Introductory Tax Models

  • András SimonovitsEmail author


This chapter presents two introductory tax models. Section 2.2 discusses intragenerational redistribution with flexible labor supply. There are at least two types of workers, differing in productivities. Their labor supply is flexible and a flat basic income is financed from a proportional tax system which diminishes inequalities. Total redistribution is destructive but depending on the strength of labor disutility, a well-chosen tax rate can eliminate the worst inequalities. Section 2.3 analyzes redistribution with tax morale, where workers pay taxes to finance a basic income. Depending on their exogenously given tax morale, they underreport their true earnings more or less. In the socially optimal tax system, the stronger the tax morale, the higher (rather than the lower) the tax rate.


Unable to display preview. Download preview PDF.

Unable to display preview. Download preview PDF.


  1. Alesina, A., & Angeletos, G. M. (2005). Fairness and Redistribution. American Economic Review, 95, 960–980.CrossRefGoogle Scholar
  2. Allingham, M., & Sandmo, A. (1972). Income Tax Evasion: A Theoretical Analysis. Journal of Public Economics, 1, 323–338.CrossRefGoogle Scholar
  3. Andreoni, J., Erard, B., & Feinstein, J. (1998). Tax Compliance. Journal of Economic Literature, 36, 818–860.Google Scholar
  4. Blanchard, O. (2004). The Economic Future of Europe. Journal of Economic Perspectives, 18(4), 3–26.CrossRefGoogle Scholar
  5. Chetty, R. (2009). Is Taxable Income Elasticity Sufficient to Calculate Deadweight Loss? The Implications of Evasion and Avoidance. American Economic Journal: Economic Policy, 1(1), 31–52.Google Scholar
  6. Diamond, P. A., & Saez, E. (2011). The Case for a Progressive Tax: From Basic Research to Policy Prescriptions. Journal of Economic Perspectives, 23(4), 165–190.CrossRefGoogle Scholar
  7. Doerrenberg, P., Duncan, D., Fuest, C., & Peichl, A. (2012). Nice Guys Finish Last: Are People with Higher Tax Morale Taxed More Heavily? (IUA Discussion Paper 6275).Google Scholar
  8. Feldstein, M. (1999). Tax Avoidance and the Deadweight Loss of the Income Tax. Review of Economics and Statistics, 81, 674–680, full text: NBER Working Paper 5055, 1996.CrossRefGoogle Scholar
  9. Frey, B. S., & Weck-Hannemann, H. (1984). The Hidden Economy as an ‘Unobserved’ Variable. European Economic Review, 26, 33–53.CrossRefGoogle Scholar
  10. Garay, B., Simonovits, A., & Tóth, J. (2012). Local Interaction in Tax Evasion. Economic Letters, 111, 412–415.CrossRefGoogle Scholar
  11. Kleven, H. J., Knudsen, M. B., Kreiner, C. T., Pedersen, S., & Saez, E. (2011). Unwilling or Unable to Cheat? Evidence from a Randomized Tax Audit Experiment. Econometrica, 79, 651–692.CrossRefGoogle Scholar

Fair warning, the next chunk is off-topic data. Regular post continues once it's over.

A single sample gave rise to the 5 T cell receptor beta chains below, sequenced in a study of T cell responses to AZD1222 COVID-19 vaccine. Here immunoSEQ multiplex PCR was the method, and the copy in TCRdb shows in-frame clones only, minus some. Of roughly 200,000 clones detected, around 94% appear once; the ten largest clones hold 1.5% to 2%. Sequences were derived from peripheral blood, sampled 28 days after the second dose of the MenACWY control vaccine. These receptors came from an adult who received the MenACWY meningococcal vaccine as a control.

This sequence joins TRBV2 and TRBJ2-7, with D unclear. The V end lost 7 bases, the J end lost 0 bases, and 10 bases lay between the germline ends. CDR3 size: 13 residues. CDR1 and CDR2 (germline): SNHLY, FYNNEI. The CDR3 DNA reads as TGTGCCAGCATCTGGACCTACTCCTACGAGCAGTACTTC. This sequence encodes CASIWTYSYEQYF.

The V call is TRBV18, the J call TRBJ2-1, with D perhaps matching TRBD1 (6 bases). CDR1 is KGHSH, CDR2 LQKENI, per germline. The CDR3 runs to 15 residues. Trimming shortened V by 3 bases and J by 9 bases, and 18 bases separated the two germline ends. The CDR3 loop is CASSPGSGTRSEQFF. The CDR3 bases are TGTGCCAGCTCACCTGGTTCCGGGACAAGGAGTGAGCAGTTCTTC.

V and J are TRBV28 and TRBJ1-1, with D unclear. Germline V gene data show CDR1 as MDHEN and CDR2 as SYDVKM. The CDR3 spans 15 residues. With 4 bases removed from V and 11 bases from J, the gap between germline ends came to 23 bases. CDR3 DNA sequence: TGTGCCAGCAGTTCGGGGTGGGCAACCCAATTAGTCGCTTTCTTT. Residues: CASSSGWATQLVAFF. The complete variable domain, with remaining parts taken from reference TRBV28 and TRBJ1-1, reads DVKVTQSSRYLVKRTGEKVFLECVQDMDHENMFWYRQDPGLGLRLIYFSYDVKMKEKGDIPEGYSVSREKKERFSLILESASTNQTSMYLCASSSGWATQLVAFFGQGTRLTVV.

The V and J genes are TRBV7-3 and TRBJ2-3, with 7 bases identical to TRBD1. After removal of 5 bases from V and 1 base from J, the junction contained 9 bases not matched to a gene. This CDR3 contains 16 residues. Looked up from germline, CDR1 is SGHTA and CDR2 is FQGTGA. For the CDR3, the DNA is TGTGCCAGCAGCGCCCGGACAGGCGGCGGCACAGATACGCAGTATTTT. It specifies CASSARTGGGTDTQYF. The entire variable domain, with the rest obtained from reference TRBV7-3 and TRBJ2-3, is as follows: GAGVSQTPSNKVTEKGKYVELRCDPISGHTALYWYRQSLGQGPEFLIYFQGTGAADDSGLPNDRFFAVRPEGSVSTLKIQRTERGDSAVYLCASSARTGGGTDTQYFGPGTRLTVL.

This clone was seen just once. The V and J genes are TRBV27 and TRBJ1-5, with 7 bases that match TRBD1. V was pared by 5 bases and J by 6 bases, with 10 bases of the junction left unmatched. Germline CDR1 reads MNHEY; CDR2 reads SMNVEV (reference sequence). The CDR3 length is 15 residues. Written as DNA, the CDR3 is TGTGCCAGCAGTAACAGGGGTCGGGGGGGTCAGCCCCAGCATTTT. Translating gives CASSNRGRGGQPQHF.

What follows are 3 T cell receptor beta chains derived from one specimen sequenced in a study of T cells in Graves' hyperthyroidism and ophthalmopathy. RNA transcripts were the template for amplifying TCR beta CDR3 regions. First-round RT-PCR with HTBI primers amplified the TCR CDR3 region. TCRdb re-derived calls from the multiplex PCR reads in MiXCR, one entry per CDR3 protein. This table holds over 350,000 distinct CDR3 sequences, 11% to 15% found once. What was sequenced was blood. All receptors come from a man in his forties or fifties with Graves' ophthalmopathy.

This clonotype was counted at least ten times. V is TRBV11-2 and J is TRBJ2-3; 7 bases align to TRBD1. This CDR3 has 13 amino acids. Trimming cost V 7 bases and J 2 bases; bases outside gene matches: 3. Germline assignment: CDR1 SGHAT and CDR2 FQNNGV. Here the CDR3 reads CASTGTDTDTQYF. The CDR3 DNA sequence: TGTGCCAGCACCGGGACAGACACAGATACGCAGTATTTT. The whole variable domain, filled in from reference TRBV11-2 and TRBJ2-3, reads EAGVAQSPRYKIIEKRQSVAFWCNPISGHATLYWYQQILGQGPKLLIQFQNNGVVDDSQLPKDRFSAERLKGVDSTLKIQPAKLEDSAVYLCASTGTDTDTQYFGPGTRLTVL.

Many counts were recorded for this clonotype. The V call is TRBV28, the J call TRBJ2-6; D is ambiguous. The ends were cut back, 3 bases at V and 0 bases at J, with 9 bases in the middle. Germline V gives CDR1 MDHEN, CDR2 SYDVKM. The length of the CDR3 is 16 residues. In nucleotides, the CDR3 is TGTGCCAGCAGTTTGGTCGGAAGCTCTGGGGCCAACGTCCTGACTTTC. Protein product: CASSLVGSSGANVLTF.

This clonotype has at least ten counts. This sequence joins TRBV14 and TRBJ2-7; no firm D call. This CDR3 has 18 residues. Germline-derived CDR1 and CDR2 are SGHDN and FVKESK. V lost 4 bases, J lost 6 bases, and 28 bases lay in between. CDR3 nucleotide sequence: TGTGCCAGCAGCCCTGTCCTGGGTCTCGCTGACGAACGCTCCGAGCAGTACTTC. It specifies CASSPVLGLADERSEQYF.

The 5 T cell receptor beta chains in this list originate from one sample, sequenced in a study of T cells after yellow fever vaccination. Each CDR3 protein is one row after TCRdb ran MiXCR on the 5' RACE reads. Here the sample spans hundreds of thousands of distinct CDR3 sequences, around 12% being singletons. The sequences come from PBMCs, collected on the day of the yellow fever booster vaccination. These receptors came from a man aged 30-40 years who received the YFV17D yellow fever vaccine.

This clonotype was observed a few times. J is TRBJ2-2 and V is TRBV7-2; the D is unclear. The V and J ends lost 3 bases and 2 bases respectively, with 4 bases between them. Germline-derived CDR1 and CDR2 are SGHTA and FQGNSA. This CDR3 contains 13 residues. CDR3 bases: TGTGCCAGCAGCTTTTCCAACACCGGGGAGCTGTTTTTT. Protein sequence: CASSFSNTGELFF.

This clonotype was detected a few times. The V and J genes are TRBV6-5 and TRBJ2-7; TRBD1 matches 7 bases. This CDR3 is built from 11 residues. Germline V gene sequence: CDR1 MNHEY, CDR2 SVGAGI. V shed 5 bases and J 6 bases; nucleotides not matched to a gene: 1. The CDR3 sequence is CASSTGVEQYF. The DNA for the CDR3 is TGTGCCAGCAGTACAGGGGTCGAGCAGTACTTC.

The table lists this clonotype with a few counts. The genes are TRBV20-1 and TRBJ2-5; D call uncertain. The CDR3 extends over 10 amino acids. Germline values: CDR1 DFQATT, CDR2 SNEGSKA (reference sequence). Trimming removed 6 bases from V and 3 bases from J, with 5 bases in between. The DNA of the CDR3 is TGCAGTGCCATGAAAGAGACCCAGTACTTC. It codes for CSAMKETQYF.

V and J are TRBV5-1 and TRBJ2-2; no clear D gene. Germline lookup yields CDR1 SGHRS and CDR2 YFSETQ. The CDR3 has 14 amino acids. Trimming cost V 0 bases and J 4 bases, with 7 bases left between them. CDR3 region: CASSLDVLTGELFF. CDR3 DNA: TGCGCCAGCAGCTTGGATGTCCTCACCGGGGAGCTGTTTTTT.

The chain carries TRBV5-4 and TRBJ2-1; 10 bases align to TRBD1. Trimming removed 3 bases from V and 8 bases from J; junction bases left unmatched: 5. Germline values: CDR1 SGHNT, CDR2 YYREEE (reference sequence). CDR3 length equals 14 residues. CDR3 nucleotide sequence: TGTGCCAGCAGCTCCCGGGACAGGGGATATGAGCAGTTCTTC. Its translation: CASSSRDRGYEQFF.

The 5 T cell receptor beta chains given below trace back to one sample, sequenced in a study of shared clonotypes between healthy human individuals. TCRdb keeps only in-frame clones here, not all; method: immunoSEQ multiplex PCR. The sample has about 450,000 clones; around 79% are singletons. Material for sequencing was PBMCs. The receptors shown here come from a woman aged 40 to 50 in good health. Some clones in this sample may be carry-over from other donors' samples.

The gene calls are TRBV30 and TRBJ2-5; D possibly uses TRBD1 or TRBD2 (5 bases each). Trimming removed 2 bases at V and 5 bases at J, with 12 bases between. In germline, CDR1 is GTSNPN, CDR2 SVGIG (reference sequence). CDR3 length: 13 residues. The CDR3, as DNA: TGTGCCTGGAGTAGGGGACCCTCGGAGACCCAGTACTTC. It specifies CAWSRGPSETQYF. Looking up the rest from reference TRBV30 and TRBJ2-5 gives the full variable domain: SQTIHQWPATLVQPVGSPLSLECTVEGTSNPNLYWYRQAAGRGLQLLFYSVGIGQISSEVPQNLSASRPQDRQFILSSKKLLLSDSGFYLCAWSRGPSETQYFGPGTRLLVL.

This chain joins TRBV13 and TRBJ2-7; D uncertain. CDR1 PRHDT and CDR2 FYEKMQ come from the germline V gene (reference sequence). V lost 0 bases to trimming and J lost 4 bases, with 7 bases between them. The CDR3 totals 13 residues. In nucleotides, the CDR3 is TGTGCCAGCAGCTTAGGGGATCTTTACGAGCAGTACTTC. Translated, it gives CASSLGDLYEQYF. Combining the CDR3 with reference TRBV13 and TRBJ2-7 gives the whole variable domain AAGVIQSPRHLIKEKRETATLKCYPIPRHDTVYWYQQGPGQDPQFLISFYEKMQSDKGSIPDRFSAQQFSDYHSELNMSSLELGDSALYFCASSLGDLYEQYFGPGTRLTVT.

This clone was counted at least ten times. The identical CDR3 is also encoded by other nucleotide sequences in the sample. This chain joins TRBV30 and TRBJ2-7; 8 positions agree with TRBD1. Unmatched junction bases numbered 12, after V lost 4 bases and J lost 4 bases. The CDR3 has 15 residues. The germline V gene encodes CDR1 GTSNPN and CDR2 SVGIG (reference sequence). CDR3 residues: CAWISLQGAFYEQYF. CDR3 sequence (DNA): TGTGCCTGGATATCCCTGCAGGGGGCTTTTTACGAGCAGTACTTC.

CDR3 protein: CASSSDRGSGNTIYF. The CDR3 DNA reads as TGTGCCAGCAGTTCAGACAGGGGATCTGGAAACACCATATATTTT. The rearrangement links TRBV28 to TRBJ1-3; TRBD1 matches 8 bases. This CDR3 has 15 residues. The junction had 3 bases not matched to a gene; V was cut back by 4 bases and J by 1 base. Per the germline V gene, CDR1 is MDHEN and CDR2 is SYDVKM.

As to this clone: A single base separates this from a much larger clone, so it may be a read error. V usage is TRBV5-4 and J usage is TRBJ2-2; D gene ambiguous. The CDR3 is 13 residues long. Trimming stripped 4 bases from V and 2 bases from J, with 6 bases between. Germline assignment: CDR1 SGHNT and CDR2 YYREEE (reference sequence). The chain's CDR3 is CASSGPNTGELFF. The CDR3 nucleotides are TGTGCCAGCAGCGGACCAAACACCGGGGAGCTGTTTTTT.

12. Luttmer, E. F. P., & Singhal, M. (2014). Tax Morale. Journal of Economic Perspectives, 28(4), 149–168.CrossRefGoogle Scholar
  13. Méder, Z., Simonovits, A., & Vincze, J. (2012). Tax Morale and Tax Evasion: Social Preferences and Bounded Rationality. Economic Analysis and Policy, 42, 171–188.CrossRefGoogle Scholar
  14. Mirrlees, J. A. (1971). An Exploration in the Theory of Optimum Income Taxation. Review of Economic Studies, 38, 175–208.CrossRefGoogle Scholar
  15. Prescott, E. C. (2004). Why Do Americans Work so Much More Than Europeans. Federal Reserve Bank of Minneapolis, Quarterly Review, 28(1), 2–13.Google Scholar
  16. Ravaillon, M. (1997). Measuring Social Welfare with or Without Poverty Lines. American Economic Review Paper and Proceedings, 84, 359–364.Google Scholar
  17. Sandmo, A. (1981). Income Tax Evasion. Journal of Public Economics, 16, 265–288.CrossRefGoogle Scholar
  18. Sandmo, A. (2012). An Evasive Topic: Theorizing About the Hidden Economy. International Tax and Public Finance, 19, 5–24.CrossRefGoogle Scholar
  19. Sheshinski, E. (1972). Optimal Linear Income Tax. Review of Economic Studies, 39, 297–302.CrossRefGoogle Scholar
  20. Simonovits, A. (2013). Does Higher Tax Morale Imply a Higher Optimal Labor Income Tax Rate? Danube (Law and Economics), 5, 97–114.Google Scholar
  21. Slemrod, J., & Gilltzer, Ch. (2014). Insights from a Tax-Systems Perspectives. CESifo Economic Studies, 60, 1–31.CrossRefGoogle Scholar
  22. Yitzaki, S. (1974). Income Tax Evasion: A Theoretical Analysis. Journal of Public Economics, 3, 201–202.CrossRefGoogle Scholar

Copyright information

© The Author(s) 2018

Authors and Affiliations

  1. 1.Hungarian Academy of SciencesBudapestHungary

Personalised recommendations